Rich Fathers Are Never Too Old to Have a Child: A Lesson of the Past for the Present

Marco Breschi, University of Sassari
Alessio Fornasin, University of Trieste
Matteo Manfredini, University of Parma
Stanislao Mazzoni, University of Sassari

Male fertility has hardly been considered in the demographic literature. Theories formulated to explain changes in human fertility have seldom included men and empirical analyses of fertility have been characterised by a strong female-dominated tradition (Zhang 2011). Recent bio-medic literature suggests that increasing male age is associated with a decline in semen volume, sperm motility, and sperm morphology. Furthermore, significantly lower fecundability has been found even after controlling for maternal age and other confounding variables. Other factors, such as a good heath status, can be crucial in male fertility and fecundability. In this paper, we study this topic in a historical context. In particular, using detailed individual biographies that cover the whole reproductive life course, we calculate and compare male and female age-specific marital fertility rates for the Sardinian town of Alghero in the period 1866-1935. Thanks to micro-level analyses, we test the hypothesis that the “male effect" was more pronounced when health, and more in general the quality of life, was low. We find a crucial effect of male age (especially after the age of 50) and this is particularly true for the poorest and unhealthy individuals.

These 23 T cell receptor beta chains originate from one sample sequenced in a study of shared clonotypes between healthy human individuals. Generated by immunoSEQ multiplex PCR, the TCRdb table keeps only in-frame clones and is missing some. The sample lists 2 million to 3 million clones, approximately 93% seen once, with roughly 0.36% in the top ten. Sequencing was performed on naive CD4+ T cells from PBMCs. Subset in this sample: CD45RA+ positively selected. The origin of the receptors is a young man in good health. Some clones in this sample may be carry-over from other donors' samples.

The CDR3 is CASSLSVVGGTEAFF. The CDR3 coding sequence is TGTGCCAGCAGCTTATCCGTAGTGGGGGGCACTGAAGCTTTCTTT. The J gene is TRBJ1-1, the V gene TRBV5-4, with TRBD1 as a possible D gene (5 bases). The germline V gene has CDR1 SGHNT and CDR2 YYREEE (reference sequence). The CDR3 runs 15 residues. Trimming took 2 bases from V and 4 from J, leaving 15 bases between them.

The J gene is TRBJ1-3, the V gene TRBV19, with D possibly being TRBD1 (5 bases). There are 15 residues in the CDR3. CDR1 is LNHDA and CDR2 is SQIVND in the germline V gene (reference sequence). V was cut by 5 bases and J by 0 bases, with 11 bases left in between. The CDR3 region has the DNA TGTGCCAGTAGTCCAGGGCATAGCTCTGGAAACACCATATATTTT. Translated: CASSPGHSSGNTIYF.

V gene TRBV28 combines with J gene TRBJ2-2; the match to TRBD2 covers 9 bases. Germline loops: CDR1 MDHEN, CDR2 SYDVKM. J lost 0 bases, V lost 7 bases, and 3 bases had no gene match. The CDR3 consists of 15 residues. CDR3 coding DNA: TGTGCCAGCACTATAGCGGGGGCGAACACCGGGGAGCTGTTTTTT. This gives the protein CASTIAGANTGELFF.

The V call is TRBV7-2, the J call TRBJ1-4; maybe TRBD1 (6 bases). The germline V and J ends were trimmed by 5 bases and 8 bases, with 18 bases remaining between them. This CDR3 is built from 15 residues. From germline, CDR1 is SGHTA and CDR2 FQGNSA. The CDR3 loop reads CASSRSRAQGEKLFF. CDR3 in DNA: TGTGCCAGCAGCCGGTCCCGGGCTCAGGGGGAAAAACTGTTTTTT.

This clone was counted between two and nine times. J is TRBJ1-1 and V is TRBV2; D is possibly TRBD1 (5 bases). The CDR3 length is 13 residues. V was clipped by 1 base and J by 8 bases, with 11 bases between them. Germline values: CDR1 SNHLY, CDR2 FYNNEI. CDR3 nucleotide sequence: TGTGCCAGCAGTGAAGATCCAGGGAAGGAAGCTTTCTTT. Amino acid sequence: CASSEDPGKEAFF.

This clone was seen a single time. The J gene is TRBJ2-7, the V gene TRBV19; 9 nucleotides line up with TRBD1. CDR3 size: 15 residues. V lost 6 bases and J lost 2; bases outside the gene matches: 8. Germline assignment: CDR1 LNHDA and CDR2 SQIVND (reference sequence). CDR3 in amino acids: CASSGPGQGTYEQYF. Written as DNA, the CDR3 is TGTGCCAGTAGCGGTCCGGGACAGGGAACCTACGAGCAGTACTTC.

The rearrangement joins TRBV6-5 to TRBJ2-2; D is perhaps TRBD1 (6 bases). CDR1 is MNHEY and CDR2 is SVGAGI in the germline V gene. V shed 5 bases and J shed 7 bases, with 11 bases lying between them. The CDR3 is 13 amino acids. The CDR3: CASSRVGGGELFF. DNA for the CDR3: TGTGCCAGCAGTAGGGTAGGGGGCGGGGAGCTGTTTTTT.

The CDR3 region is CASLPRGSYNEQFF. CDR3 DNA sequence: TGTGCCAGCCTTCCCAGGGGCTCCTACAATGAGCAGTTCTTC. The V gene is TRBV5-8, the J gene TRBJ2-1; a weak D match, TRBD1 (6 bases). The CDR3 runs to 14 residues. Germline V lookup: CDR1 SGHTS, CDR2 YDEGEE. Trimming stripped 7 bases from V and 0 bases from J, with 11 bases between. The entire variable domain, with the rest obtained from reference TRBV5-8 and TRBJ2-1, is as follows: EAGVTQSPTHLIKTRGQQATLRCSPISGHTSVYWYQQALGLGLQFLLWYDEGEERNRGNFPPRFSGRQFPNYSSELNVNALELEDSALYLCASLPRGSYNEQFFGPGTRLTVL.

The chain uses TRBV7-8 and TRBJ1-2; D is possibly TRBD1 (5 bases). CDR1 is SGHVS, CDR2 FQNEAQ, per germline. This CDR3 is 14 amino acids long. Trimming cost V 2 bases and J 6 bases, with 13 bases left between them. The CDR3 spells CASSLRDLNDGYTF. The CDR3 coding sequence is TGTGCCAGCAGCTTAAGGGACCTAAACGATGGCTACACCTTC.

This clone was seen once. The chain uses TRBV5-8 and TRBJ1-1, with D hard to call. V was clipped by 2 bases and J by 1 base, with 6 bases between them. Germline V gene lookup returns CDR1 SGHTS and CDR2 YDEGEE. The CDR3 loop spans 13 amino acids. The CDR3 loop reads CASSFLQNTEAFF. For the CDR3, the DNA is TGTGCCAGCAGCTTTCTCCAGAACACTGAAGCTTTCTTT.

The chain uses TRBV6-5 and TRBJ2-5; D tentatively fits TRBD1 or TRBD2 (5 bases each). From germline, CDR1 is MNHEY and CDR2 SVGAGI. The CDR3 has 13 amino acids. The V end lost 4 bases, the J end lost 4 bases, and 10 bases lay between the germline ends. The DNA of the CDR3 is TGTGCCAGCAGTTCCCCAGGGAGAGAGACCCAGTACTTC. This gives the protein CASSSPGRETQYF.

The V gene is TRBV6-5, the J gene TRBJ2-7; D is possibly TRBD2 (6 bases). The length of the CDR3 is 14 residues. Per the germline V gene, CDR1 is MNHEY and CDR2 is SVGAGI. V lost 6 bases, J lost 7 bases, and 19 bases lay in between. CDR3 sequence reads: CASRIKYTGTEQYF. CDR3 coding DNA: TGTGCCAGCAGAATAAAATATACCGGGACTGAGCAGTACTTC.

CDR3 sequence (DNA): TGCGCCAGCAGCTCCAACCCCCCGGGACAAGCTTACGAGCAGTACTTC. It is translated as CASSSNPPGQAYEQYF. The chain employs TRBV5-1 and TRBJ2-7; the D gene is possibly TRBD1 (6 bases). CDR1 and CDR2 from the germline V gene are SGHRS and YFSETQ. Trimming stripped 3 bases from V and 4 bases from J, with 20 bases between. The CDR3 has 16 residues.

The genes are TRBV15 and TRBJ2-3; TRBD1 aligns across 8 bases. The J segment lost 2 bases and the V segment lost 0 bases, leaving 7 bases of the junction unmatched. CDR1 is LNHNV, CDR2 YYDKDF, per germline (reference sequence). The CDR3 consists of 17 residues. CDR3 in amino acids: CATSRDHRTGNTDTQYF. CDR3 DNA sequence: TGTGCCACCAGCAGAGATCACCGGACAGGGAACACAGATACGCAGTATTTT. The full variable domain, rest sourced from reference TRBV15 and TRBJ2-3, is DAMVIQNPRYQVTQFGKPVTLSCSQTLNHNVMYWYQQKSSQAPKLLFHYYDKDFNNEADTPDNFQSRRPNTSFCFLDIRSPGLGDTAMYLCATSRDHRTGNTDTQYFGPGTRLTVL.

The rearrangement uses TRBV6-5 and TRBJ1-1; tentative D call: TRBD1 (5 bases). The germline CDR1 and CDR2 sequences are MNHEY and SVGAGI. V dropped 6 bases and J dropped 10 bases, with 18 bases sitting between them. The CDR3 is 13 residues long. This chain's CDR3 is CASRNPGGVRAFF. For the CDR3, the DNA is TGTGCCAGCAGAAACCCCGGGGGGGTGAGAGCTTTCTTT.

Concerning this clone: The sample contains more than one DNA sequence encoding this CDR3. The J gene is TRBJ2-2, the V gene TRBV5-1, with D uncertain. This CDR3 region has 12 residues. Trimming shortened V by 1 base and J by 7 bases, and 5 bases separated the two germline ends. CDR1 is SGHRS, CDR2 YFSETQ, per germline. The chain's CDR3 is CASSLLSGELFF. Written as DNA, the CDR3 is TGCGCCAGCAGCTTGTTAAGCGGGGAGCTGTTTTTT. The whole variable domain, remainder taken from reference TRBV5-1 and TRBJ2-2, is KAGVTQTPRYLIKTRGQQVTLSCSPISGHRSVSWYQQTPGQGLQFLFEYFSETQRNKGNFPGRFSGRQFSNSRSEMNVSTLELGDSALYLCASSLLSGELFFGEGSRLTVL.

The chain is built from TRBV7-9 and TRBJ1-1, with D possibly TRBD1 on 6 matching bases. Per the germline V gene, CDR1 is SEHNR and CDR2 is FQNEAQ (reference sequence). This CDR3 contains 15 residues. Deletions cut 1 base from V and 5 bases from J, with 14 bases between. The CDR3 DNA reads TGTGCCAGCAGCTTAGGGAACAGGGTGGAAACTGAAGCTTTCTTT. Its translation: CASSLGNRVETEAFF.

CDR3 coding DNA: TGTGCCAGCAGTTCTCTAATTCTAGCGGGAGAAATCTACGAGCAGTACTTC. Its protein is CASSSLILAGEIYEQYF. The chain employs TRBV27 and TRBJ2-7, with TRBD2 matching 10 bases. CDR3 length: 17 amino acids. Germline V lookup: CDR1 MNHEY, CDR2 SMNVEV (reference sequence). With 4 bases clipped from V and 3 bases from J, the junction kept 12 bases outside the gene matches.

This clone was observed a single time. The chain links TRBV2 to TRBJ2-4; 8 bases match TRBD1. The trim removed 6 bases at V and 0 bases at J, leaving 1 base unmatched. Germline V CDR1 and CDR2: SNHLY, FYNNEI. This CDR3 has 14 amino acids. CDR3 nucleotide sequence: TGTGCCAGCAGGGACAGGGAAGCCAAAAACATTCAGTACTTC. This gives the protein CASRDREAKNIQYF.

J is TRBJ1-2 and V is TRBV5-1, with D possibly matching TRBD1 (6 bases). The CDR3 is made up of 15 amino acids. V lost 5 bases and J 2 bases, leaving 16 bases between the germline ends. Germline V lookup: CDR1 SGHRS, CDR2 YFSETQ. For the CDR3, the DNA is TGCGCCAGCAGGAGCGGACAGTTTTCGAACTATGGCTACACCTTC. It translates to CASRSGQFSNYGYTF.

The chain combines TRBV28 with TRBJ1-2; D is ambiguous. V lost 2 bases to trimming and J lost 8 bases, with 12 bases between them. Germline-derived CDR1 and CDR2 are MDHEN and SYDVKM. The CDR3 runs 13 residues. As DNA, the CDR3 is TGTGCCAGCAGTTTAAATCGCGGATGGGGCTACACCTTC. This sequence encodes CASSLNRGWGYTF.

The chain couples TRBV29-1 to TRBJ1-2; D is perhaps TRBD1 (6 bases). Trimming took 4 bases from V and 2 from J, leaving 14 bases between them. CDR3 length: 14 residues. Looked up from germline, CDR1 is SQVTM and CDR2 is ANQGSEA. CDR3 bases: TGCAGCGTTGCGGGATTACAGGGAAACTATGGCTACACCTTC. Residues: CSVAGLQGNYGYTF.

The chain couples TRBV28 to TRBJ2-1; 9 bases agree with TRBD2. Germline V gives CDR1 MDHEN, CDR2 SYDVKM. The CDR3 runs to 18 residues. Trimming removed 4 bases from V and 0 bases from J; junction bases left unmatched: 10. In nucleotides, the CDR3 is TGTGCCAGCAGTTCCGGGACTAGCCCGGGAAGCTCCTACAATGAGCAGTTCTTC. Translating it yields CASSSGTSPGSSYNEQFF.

Presented in Session 82: New Perspectives on Fertility Transition

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